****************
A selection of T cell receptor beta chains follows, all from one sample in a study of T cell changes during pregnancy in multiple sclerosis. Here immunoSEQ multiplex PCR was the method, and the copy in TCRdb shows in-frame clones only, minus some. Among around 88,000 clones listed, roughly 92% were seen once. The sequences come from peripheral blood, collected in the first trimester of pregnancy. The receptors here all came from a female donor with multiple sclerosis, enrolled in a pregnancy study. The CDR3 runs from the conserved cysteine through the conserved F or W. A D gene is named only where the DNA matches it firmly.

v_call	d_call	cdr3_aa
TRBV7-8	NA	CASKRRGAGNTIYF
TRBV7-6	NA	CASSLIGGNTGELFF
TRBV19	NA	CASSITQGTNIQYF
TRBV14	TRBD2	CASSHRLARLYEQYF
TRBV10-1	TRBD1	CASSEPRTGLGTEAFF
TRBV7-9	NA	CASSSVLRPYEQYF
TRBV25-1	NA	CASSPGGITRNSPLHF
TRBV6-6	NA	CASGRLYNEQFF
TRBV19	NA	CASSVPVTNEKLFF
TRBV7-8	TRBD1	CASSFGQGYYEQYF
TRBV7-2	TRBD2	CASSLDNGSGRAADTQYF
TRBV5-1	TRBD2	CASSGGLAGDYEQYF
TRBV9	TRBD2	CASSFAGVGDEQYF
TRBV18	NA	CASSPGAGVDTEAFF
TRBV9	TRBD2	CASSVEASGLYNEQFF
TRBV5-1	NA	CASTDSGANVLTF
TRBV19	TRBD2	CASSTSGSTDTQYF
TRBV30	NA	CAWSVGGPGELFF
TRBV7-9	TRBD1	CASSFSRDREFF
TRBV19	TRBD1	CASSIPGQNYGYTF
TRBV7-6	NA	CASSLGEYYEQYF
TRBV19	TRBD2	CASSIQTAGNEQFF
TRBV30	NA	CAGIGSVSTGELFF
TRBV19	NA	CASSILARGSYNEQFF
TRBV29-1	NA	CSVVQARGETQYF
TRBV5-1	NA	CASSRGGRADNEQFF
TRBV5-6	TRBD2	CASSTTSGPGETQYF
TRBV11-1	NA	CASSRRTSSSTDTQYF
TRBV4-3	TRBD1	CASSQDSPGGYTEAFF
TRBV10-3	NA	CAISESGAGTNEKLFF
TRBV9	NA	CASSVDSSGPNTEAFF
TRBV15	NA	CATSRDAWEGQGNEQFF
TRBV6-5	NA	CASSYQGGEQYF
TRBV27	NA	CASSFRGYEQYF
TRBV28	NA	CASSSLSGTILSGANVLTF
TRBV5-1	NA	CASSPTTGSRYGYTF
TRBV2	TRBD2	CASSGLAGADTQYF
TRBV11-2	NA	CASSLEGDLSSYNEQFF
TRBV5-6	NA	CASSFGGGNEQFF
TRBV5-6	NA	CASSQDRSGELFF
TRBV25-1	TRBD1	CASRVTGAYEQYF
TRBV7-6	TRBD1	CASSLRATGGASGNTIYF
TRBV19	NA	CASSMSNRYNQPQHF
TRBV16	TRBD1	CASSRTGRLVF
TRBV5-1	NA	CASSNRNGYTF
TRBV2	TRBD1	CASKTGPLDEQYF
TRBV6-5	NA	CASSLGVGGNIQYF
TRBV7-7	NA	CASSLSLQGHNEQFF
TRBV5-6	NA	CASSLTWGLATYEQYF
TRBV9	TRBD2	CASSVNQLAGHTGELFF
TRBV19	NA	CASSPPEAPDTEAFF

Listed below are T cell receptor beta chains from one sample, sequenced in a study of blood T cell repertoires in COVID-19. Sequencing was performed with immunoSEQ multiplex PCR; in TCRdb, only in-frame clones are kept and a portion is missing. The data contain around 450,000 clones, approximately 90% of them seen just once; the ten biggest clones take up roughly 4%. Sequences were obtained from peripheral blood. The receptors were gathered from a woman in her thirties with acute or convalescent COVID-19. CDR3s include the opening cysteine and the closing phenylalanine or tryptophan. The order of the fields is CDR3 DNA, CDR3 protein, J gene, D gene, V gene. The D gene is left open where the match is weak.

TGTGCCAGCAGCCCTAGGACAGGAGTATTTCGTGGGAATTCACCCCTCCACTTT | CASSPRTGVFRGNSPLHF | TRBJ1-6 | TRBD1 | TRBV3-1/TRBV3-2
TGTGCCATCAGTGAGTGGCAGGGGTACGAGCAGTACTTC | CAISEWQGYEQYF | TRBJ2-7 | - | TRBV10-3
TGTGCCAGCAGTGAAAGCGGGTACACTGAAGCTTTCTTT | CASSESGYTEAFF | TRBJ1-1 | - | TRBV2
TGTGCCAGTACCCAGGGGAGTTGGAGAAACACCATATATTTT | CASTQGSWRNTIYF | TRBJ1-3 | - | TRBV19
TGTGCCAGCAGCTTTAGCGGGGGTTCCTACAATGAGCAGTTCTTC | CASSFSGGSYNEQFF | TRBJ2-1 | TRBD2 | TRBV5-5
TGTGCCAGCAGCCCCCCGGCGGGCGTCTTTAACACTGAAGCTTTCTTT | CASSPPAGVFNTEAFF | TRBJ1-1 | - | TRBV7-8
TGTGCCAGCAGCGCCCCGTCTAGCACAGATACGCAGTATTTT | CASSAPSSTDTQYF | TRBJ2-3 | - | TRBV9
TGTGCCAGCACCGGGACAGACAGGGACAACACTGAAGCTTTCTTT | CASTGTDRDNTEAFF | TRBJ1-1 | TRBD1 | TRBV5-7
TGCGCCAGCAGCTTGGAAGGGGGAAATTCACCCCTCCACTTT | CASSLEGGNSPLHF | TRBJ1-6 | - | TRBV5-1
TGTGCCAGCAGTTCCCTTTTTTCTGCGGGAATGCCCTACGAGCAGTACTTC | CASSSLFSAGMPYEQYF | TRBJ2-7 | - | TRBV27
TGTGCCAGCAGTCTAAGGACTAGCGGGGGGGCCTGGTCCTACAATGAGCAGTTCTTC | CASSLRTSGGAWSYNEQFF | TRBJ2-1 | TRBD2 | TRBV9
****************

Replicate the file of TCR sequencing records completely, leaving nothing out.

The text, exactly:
A selection of T cell receptor beta chains follows, all from one sample in a study of T cell changes during pregnancy in multiple sclerosis. Here immunoSEQ multiplex PCR was the method, and the copy in TCRdb shows in-frame clones only, minus some. Among around 88,000 clones listed, roughly 92% were seen once. The sequences come from peripheral blood, collected in the first trimester of pregnancy. The receptors here all came from a female donor with multiple sclerosis, enrolled in a pregnancy study. The CDR3 runs from the conserved cysteine through the conserved F or W. A D gene is named only where the DNA matches it firmly.

v_call	d_call	cdr3_aa
TRBV7-8	NA	CASKRRGAGNTIYF
TRBV7-6	NA	CASSLIGGNTGELFF
TRBV19	NA	CASSITQGTNIQYF
TRBV14	TRBD2	CASSHRLARLYEQYF
TRBV10-1	TRBD1	CASSEPRTGLGTEAFF
TRBV7-9	NA	CASSSVLRPYEQYF
TRBV25-1	NA	CASSPGGITRNSPLHF
TRBV6-6	NA	CASGRLYNEQFF
TRBV19	NA	CASSVPVTNEKLFF
TRBV7-8	TRBD1	CASSFGQGYYEQYF
TRBV7-2	TRBD2	CASSLDNGSGRAADTQYF
TRBV5-1	TRBD2	CASSGGLAGDYEQYF
TRBV9	TRBD2	CASSFAGVGDEQYF
TRBV18	NA	CASSPGAGVDTEAFF
TRBV9	TRBD2	CASSVEASGLYNEQFF
TRBV5-1	NA	CASTDSGANVLTF
TRBV19	TRBD2	CASSTSGSTDTQYF
TRBV30	NA	CAWSVGGPGELFF
TRBV7-9	TRBD1	CASSFSRDREFF
TRBV19	TRBD1	CASSIPGQNYGYTF
TRBV7-6	NA	CASSLGEYYEQYF
TRBV19	TRBD2	CASSIQTAGNEQFF
TRBV30	NA	CAGIGSVSTGELFF
TRBV19	NA	CASSILARGSYNEQFF
TRBV29-1	NA	CSVVQARGETQYF
TRBV5-1	NA	CASSRGGRADNEQFF
TRBV5-6	TRBD2	CASSTTSGPGETQYF
TRBV11-1	NA	CASSRRTSSSTDTQYF
TRBV4-3	TRBD1	CASSQDSPGGYTEAFF
TRBV10-3	NA	CAISESGAGTNEKLFF
TRBV9	NA	CASSVDSSGPNTEAFF
TRBV15	NA	CATSRDAWEGQGNEQFF
TRBV6-5	NA	CASSYQGGEQYF
TRBV27	NA	CASSFRGYEQYF
TRBV28	NA	CASSSLSGTILSGANVLTF
TRBV5-1	NA	CASSPTTGSRYGYTF
TRBV2	TRBD2	CASSGLAGADTQYF
TRBV11-2	NA	CASSLEGDLSSYNEQFF
TRBV5-6	NA	CASSFGGGNEQFF
TRBV5-6	NA	CASSQDRSGELFF
TRBV25-1	TRBD1	CASRVTGAYEQYF
TRBV7-6	TRBD1	CASSLRATGGASGNTIYF
TRBV19	NA	CASSMSNRYNQPQHF
TRBV16	TRBD1	CASSRTGRLVF
TRBV5-1	NA	CASSNRNGYTF
TRBV2	TRBD1	CASKTGPLDEQYF
TRBV6-5	NA	CASSLGVGGNIQYF
TRBV7-7	NA	CASSLSLQGHNEQFF
TRBV5-6	NA	CASSLTWGLATYEQYF
TRBV9	TRBD2	CASSVNQLAGHTGELFF
TRBV19	NA	CASSPPEAPDTEAFF

Listed below are T cell receptor beta chains from one sample, sequenced in a study of blood T cell repertoires in COVID-19. Sequencing was performed with immunoSEQ multiplex PCR; in TCRdb, only in-frame clones are kept and a portion is missing. The data contain around 450,000 clones, approximately 90% of them seen just once; the ten biggest clones take up roughly 4%. Sequences were obtained from peripheral blood. The receptors were gathered from a woman in her thirties with acute or convalescent COVID-19. CDR3s include the opening cysteine and the closing phenylalanine or tryptophan. The order of the fields is CDR3 DNA, CDR3 protein, J gene, D gene, V gene. The D gene is left open where the match is weak.

TGTGCCAGCAGCCCTAGGACAGGAGTATTTCGTGGGAATTCACCCCTCCACTTT | CASSPRTGVFRGNSPLHF | TRBJ1-6 | TRBD1 | TRBV3-1/TRBV3-2
TGTGCCATCAGTGAGTGGCAGGGGTACGAGCAGTACTTC | CAISEWQGYEQYF | TRBJ2-7 | - | TRBV10-3
TGTGCCAGCAGTGAAAGCGGGTACACTGAAGCTTTCTTT | CASSESGYTEAFF | TRBJ1-1 | - | TRBV2
TGTGCCAGTACCCAGGGGAGTTGGAGAAACACCATATATTTT | CASTQGSWRNTIYF | TRBJ1-3 | - | TRBV19
TGTGCCAGCAGCTTTAGCGGGGGTTCCTACAATGAGCAGTTCTTC | CASSFSGGSYNEQFF | TRBJ2-1 | TRBD2 | TRBV5-5
TGTGCCAGCAGCCCCCCGGCGGGCGTCTTTAACACTGAAGCTTTCTTT | CASSPPAGVFNTEAFF | TRBJ1-1 | - | TRBV7-8
TGTGCCAGCAGCGCCCCGTCTAGCACAGATACGCAGTATTTT | CASSAPSSTDTQYF | TRBJ2-3 | - | TRBV9
TGTGCCAGCACCGGGACAGACAGGGACAACACTGAAGCTTTCTTT | CASTGTDRDNTEAFF | TRBJ1-1 | TRBD1 | TRBV5-7
TGCGCCAGCAGCTTGGAAGGGGGAAATTCACCCCTCCACTTT | CASSLEGGNSPLHF | TRBJ1-6 | - | TRBV5-1
TGTGCCAGCAGTTCCCTTTTTTCTGCGGGAATGCCCTACGAGCAGTACTTC | CASSSLFSAGMPYEQYF | TRBJ2-7 | - | TRBV27
TGTGCCAGCAGTCTAAGGACTAGCGGGGGGGCCTGGTCCTACAATGAGCAGTTCTTC | CASSLRTSGGAWSYNEQFF | TRBJ2-1 | TRBD2 | TRBV9